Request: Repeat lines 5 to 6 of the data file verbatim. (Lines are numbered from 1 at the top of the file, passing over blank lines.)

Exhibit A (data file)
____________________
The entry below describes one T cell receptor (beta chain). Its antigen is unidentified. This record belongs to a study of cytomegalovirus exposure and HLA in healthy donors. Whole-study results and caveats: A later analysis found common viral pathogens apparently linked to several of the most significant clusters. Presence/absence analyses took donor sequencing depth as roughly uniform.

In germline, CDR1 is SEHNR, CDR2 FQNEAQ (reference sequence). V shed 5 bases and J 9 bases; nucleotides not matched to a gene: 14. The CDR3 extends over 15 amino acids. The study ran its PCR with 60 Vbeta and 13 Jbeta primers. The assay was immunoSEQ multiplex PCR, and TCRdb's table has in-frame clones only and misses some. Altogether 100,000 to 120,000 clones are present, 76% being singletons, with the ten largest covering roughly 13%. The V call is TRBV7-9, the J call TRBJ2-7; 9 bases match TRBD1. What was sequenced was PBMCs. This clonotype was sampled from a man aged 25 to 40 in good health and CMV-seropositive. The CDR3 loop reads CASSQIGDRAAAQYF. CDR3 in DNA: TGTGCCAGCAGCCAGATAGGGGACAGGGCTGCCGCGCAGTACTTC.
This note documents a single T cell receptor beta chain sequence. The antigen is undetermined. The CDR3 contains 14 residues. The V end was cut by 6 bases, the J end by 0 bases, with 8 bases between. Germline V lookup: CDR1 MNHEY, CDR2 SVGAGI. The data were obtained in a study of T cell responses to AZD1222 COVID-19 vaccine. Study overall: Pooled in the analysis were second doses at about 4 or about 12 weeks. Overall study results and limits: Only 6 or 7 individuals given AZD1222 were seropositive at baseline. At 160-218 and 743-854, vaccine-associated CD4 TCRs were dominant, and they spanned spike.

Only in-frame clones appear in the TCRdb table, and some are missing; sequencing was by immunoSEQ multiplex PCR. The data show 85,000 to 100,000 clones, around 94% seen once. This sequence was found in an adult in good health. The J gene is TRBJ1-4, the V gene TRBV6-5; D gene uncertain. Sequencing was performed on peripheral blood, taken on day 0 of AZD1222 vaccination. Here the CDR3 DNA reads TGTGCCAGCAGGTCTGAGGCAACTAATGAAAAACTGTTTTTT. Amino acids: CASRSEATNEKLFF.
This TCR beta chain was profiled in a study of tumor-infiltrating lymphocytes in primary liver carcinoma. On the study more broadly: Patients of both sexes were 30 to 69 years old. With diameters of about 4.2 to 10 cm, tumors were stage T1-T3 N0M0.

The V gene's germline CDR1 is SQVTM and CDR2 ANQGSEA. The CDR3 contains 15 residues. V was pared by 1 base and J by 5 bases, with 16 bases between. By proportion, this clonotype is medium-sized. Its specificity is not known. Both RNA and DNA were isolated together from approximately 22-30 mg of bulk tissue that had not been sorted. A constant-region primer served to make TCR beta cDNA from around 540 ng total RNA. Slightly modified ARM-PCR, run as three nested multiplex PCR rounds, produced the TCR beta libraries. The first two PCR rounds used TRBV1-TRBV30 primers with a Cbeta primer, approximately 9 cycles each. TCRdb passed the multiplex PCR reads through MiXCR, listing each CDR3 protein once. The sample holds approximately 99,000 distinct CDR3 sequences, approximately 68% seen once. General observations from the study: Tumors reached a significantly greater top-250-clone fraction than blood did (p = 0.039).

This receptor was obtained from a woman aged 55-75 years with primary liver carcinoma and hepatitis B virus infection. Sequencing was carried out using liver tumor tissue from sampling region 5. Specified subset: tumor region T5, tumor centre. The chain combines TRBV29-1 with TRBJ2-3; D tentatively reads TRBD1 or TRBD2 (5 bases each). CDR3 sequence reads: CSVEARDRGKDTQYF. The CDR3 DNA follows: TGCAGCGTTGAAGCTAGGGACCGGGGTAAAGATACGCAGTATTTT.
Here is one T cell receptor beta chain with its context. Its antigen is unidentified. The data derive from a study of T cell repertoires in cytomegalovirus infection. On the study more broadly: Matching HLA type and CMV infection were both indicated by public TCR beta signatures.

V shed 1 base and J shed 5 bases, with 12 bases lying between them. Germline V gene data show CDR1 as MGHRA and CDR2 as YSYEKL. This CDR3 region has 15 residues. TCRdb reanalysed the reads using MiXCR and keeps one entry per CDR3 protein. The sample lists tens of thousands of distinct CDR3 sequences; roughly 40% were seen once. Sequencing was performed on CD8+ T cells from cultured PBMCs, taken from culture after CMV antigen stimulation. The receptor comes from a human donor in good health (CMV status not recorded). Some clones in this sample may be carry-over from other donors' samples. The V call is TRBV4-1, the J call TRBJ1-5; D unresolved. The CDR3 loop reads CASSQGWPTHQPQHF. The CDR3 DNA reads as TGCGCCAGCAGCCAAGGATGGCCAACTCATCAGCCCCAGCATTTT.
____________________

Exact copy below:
This TCR beta chain was profiled in a study of tumor-infiltrating lymphocytes in primary liver carcinoma. On the study more broadly: Patients of both sexes were 30 to 69 years old. With diameters of about 4.2 to 10 cm, tumors were stage T1-T3 N0M0.

The V gene's germline CDR1 is SQVTM and CDR2 ANQGSEA. The CDR3 contains 15 residues. V was pared by 1 base and J by 5 bases, with 16 bases between. By proportion, this clonotype is medium-sized. Its specificity is not known. Both RNA and DNA were isolated together from approximately 22-30 mg of bulk tissue that had not been sorted. A constant-region primer served to make TCR beta cDNA from around 540 ng total RNA. Slightly modified ARM-PCR, run as three nested multiplex PCR rounds, produced the TCR beta libraries. The first two PCR rounds used TRBV1-TRBV30 primers with a Cbeta primer, approximately 9 cycles each. TCRdb passed the multiplex PCR reads through MiXCR, listing each CDR3 protein once. The sample holds approximately 99,000 distinct CDR3 sequences, approximately 68% seen once. General observations from the study: Tumors reached a significantly greater top-250-clone fraction than blood did (p = 0.039).